DU discusses Catholic universities, LGBTQ+ community

Kellen Stepler | Editor-in-Chief. Pictured from top left, clockwise: the Rev. James Martin, Faith Barrett, Emma Shirey, Rosie Fassette and Mike Murphy.

Kellen Stepler | Editor-in-Chief


How can Catholic universities welcome LGBTQ+ students?

On Feb. 24, Duquesne’s Faculty Senate, Office of Diversity and Inclusion and the Gumberg Library held an event on Zoom with keynote speaker the Rev. James Martin titled, “Catholic Universities Welcoming LGBTQIA+ Students.”

Martin is the editor-at-large for the Jesuit Review magazine America and a consultor to the Dicastery for Communication of Vatican News. He shared practices to help Catholic colleges sustain an environment where LGBTQ+ students feel welcomed while honoring a commitment to diversity, equity and inclusion.

“Duquesne is already doing such wonderful work. Even by having a conversation like this shows that they are open and welcoming,” Martin said. “But we can all improve; everybody can sort of do better.”

Martin said that he contacted numerous Catholic college presidents, administration, faculty, staff, students, alumni and trustees to ask for their insights, and presented the “shared wisdom of dozens of people affected by this issue, who work both in the academy and in the church.”

Cura personalis — Latin for “care for the entire person” — is at the heart of this topic, Martin said. The primary question for Catholic higher education isn’t a legal one, a financial one or even an academic one.

“It’s a spiritual one — how to best care for people who have probably doubted that they are loved by God, fear that their parents will reject them, question whether they could find a place in the world, and, if they are a Catholic, have certainly doubted or despaired about their place in the church,” Martin said.

He provided 10 best practices for Catholic universities to help support and care for LGBTQ+ individuals, like the “God-given dignity of the human person” and calling people by the names and pronouns they choose to show respect.

“They should be cared for, not because they are Catholic or not Catholic but because we are Catholic, and this is a Catholic school,” Martin said. “Catholic schools should be known for their acceptance of LGBT people as a visible sign of how much we value their God-given dignity.”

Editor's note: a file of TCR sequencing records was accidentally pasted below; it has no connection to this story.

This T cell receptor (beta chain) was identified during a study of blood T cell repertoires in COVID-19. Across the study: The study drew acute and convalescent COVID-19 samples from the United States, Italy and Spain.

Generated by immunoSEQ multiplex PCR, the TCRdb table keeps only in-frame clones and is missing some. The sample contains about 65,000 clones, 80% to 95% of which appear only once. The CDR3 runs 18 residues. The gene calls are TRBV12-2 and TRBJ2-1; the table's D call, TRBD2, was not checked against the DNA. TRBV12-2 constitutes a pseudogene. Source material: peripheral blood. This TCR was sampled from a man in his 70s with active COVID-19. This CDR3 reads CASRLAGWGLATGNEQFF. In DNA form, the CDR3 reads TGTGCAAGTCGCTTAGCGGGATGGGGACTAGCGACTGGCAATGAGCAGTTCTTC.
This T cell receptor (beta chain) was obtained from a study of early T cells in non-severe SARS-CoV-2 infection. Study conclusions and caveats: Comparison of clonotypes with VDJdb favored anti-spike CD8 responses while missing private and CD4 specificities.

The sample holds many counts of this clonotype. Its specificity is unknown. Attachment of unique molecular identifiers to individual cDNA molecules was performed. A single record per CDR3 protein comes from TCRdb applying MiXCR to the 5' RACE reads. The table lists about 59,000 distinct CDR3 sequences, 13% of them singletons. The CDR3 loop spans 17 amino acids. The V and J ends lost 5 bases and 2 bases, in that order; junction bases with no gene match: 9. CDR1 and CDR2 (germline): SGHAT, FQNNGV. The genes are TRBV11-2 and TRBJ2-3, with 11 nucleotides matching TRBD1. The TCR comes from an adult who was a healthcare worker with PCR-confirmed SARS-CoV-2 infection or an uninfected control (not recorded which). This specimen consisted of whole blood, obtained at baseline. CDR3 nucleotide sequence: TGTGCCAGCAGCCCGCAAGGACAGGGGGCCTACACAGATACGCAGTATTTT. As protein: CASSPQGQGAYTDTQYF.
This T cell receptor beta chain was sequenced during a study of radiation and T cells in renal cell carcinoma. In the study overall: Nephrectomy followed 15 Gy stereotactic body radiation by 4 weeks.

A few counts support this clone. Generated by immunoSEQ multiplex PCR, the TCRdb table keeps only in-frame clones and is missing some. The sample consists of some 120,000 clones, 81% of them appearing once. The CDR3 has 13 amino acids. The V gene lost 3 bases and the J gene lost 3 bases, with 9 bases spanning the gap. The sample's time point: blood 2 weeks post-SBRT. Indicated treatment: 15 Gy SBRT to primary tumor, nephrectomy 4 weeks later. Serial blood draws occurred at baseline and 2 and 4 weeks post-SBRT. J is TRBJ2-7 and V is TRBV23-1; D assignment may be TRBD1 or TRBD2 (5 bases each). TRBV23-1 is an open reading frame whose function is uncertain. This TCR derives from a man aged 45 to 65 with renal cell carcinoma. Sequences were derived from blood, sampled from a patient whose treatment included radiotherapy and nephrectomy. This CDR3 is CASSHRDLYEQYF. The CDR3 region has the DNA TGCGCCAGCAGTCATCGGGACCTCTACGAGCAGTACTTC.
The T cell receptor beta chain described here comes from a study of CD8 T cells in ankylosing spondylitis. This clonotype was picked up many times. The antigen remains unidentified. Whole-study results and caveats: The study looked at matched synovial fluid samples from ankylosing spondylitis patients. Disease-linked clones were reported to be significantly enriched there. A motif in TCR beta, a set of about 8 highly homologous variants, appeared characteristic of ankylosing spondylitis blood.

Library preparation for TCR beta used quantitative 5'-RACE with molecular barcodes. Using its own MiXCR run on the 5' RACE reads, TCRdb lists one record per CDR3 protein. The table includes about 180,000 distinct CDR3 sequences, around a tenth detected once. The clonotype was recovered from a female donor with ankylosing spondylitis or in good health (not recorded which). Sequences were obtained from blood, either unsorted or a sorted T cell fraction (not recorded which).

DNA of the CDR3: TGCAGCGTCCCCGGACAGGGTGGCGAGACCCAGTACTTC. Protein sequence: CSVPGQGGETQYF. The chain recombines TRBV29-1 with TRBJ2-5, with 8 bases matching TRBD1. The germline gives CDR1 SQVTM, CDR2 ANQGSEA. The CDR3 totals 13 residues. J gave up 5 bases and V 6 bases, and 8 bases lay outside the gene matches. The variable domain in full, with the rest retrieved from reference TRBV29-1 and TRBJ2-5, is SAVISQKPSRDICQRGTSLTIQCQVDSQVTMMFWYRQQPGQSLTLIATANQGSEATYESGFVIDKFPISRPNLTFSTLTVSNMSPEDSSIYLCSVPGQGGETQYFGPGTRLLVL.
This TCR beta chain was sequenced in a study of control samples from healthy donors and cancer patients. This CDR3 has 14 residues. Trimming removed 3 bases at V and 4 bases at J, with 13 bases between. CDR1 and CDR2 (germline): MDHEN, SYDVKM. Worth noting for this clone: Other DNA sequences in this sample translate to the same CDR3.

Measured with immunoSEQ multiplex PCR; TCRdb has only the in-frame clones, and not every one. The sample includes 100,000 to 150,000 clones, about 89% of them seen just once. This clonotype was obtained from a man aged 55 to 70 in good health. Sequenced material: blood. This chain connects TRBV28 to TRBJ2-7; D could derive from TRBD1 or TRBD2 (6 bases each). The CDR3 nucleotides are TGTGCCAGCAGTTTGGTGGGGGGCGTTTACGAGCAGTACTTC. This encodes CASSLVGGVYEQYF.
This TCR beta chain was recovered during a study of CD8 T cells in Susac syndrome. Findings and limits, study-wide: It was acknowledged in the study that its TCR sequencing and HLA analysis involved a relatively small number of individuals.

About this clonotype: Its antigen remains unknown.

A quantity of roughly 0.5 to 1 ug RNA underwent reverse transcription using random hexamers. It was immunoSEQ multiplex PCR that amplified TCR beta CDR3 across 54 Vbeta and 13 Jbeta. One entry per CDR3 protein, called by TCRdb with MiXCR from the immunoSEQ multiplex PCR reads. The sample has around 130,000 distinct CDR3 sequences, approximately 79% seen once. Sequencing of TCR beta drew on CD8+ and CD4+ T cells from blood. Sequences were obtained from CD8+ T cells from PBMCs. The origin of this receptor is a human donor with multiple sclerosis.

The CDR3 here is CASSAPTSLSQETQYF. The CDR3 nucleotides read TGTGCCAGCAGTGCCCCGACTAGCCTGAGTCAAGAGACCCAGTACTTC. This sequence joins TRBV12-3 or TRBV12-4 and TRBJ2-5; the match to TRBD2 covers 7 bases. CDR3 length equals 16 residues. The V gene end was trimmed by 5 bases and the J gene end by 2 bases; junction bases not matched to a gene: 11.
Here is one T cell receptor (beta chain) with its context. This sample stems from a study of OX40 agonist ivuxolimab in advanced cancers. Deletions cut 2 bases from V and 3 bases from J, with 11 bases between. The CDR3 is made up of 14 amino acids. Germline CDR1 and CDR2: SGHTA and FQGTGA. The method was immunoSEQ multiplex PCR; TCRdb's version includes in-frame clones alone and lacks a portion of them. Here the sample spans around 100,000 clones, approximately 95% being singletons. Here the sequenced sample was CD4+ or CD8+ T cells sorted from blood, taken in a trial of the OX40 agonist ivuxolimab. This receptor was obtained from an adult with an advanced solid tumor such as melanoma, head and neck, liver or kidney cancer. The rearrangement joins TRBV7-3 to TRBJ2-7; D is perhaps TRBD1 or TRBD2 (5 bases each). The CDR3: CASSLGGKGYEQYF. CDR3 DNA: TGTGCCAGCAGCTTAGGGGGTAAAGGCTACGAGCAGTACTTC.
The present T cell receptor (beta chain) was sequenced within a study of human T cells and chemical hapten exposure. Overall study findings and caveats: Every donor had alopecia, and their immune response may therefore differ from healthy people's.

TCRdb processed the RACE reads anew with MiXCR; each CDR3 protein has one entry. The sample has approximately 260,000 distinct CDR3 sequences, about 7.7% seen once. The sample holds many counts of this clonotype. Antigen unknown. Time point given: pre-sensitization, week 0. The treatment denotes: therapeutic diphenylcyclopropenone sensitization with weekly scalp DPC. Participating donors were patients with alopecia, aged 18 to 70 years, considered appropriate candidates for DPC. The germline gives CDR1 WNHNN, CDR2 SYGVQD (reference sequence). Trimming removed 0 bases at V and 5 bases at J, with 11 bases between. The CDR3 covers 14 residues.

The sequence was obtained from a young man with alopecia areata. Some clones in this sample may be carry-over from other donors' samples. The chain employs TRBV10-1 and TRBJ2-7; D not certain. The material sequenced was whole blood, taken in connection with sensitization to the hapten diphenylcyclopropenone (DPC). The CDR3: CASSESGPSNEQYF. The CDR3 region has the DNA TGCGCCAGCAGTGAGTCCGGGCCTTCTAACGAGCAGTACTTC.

He also wanted people to remember how much LGBTQ+ individuals have suffered, and cited U.S. Department of Health statistics that lesbian, gay and bisexual youth contemplate suicide at almost three times the rate of straight youth, and they are almost five times as likely to have attempted suicide.

Martin encouraged Catholic institutions to be clear and creative with programs that welcome LGBTQ+ individuals, to stand with them and to make the whole school a place where LGBTQ+ individuals can feel safe and supported.

“It’s important for gay students to know that they are not alone, that there are others like them on campus and for them to form a support,” Martin said.

Being open to learning new things, asking questions when you don’t understand and educating yourself and the school can also make an environment feel more inclusive.

Following Martin’s lecture, a Q+A panel of student leaders had the opportunity to respond and share their opinions on the topic.

The panel was composed of Emma Shirey, a senior English major and president of the Gender Forum; Mike Murphy, a theater arts and women and gender studies (WGS) major and special advisor to LAMBDA; Rosie Fassette, a law student and president of Law LGBTIA + EIID and Faith Barrett, an English professor and the director of the Center for Women’s and Gender Studies.

“Events like this … are not the goal, they are the stepping stone,” Shirey said.

Murphy echoed similar statements to Shirey, saying that events similar to the panel are the kind of bridge that needs to be built at Duquesne.

“To be loved is to be welcomed,” Murphy said.

Fassette said that if people want to become allies, it begins with education, and people should look at LGBTQ+ individuals as people who have been “left for dead” — because they have been.

“We are not afraid to answer questions as long as they come from the heart,” Fassette said. “Make it not just a safe place, but a brave place.”